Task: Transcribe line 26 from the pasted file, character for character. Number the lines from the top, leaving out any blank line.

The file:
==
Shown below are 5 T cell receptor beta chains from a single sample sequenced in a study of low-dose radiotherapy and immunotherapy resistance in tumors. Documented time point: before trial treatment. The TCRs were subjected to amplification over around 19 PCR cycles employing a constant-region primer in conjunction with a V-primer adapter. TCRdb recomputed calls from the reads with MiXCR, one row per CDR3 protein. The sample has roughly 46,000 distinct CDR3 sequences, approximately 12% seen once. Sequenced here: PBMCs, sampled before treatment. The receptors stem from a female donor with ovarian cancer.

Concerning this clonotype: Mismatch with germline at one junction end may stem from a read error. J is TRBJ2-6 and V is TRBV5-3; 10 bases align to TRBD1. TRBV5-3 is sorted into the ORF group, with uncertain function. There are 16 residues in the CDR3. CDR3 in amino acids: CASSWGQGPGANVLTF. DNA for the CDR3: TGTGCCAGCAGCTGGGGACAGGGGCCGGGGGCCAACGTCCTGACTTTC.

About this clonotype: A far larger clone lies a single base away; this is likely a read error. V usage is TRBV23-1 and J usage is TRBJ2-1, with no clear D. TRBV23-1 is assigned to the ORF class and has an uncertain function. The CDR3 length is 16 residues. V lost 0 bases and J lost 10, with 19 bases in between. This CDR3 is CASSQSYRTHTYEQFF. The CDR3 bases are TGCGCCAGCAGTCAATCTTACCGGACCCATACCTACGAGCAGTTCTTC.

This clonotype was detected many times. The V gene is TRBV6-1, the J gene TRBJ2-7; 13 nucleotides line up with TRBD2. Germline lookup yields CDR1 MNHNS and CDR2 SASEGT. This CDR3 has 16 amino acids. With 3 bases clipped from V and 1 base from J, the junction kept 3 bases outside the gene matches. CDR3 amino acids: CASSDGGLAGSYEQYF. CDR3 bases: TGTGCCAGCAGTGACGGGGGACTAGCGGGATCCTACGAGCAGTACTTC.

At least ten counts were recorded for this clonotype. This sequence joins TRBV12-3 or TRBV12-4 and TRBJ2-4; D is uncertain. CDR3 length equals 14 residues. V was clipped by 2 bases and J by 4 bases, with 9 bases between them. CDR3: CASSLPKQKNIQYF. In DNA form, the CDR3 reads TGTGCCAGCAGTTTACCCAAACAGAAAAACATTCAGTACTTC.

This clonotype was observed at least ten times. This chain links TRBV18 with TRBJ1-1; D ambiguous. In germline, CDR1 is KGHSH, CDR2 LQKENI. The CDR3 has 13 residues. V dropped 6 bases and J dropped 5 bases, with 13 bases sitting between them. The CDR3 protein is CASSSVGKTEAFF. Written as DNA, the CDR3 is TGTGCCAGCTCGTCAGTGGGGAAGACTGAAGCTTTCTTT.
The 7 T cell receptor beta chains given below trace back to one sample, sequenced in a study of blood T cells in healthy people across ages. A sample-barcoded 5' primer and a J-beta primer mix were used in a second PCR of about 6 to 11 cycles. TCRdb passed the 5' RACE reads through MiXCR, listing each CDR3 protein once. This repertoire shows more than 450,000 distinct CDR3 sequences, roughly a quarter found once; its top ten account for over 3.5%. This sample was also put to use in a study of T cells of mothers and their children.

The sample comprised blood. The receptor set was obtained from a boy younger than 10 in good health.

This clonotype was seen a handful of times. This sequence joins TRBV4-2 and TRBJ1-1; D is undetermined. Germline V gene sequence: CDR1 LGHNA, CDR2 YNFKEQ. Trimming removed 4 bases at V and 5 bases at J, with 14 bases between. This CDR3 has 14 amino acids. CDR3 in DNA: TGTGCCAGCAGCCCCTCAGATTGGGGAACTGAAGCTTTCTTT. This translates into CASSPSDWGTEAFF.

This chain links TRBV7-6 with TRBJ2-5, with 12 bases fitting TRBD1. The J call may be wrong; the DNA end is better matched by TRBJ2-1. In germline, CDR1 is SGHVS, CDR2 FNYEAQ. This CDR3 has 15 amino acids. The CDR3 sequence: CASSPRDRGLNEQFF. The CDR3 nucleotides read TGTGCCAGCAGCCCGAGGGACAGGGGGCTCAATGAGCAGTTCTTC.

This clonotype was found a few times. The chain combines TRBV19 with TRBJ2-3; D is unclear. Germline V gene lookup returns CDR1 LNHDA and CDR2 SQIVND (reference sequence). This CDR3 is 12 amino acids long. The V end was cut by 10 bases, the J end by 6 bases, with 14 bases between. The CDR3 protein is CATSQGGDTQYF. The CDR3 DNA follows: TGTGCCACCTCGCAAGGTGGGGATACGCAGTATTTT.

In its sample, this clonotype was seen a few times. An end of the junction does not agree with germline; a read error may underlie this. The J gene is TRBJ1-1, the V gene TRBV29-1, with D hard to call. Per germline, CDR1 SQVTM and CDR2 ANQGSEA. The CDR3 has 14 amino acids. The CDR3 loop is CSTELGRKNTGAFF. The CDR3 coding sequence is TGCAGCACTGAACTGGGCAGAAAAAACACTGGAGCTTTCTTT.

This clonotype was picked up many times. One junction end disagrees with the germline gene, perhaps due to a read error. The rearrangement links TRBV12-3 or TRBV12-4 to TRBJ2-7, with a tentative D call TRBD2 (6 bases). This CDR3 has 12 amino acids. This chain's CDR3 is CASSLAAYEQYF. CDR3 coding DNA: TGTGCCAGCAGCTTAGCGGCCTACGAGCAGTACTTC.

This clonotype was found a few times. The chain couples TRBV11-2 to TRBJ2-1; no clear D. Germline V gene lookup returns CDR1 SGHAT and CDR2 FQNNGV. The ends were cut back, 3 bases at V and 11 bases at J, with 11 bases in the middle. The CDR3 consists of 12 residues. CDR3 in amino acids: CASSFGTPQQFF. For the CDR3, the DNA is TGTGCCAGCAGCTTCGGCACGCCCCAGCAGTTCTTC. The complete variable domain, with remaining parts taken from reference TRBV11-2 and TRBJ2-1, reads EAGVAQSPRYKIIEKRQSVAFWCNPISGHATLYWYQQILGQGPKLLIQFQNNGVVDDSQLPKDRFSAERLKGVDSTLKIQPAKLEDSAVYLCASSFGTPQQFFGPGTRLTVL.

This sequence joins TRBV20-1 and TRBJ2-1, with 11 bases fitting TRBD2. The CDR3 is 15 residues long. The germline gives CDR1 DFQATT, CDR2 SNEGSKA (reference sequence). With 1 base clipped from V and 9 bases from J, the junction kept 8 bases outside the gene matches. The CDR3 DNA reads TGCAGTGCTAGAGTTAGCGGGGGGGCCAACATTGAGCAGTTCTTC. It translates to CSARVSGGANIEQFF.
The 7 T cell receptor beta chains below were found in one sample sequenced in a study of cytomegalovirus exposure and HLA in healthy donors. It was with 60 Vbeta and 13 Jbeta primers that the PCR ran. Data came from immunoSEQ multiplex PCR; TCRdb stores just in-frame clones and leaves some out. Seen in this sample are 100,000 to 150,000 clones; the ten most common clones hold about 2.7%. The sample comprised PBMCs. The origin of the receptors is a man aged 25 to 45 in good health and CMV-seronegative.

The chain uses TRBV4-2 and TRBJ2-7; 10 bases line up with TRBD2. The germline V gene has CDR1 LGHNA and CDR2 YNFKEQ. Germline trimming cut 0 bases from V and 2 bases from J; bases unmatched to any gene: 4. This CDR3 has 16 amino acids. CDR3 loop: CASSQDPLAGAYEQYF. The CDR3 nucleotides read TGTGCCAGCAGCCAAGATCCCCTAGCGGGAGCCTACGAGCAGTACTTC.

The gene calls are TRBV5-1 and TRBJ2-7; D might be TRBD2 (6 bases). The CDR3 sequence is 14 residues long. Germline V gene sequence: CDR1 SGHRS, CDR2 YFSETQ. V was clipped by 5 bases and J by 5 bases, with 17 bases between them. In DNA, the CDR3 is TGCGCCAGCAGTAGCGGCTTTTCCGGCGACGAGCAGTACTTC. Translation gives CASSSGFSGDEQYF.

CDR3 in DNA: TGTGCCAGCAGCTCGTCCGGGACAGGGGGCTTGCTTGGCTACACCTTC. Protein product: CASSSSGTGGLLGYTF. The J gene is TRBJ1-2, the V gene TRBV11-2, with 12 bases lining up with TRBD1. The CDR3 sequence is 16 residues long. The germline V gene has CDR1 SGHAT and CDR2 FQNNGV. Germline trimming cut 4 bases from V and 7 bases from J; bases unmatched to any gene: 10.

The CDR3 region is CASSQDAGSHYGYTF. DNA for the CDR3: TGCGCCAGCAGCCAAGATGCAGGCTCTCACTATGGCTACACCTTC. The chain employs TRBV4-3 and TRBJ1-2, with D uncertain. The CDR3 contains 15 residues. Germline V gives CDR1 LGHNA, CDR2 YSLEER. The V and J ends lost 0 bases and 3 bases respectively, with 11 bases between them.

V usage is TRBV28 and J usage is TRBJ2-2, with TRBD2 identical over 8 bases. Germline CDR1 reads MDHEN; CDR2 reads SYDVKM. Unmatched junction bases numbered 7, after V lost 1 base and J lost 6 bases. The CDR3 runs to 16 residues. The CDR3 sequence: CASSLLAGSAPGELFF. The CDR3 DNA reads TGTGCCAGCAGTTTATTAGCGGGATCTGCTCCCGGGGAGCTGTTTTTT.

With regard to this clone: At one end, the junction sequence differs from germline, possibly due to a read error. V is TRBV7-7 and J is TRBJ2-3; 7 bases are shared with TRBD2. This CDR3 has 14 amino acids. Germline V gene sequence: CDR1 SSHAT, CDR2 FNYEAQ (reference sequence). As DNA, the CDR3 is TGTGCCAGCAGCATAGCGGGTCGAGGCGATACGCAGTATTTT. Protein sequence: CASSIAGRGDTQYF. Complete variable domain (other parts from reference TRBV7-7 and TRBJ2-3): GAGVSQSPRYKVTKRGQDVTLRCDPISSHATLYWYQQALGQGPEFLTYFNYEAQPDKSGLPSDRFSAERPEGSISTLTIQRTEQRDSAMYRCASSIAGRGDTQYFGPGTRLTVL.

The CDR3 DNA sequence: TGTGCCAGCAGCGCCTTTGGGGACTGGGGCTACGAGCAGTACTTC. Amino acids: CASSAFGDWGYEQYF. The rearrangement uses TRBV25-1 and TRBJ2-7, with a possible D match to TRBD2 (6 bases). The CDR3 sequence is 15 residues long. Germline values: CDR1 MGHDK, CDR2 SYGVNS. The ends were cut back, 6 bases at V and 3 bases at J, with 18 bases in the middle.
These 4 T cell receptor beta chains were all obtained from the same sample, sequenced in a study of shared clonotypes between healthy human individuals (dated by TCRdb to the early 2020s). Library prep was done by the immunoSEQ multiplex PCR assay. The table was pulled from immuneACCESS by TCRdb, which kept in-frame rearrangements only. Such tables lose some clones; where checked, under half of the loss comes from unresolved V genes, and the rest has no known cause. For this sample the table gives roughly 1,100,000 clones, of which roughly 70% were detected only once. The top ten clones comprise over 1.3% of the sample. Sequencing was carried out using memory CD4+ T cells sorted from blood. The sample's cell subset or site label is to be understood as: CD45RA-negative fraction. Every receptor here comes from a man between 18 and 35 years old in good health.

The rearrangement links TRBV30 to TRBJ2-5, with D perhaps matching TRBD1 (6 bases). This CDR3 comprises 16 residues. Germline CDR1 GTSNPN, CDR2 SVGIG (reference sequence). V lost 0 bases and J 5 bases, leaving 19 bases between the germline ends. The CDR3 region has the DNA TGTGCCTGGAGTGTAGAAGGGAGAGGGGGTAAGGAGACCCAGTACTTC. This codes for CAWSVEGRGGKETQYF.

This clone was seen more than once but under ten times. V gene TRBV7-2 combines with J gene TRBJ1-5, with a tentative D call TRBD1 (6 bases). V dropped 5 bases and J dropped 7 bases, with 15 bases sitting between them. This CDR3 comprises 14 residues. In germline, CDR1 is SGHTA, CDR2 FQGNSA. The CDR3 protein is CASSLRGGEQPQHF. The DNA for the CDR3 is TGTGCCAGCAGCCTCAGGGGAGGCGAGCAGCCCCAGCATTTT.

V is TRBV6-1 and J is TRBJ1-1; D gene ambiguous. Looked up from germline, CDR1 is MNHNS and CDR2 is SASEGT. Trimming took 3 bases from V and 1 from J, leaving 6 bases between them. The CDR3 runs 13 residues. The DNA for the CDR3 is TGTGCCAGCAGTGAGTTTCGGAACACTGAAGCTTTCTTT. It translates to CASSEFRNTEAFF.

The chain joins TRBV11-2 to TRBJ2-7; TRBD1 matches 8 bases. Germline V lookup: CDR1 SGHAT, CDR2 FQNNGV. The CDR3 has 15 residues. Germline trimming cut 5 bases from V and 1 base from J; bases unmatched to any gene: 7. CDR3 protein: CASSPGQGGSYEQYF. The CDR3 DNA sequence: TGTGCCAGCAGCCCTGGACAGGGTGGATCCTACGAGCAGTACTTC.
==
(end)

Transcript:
This clone was seen more than once but under ten times. V gene TRBV7-2 combines with J gene TRBJ1-5, with a tentative D call TRBD1 (6 bases). V dropped 5 bases and J dropped 7 bases, with 15 bases sitting between them. This CDR3 comprises 14 residues. In germline, CDR1 is SGHTA, CDR2 FQGNSA. The CDR3 protein is CASSLRGGEQPQHF. The DNA for the CDR3 is TGTGCCAGCAGCCTCAGGGGAGGCGAGCAGCCCCAGCATTTT.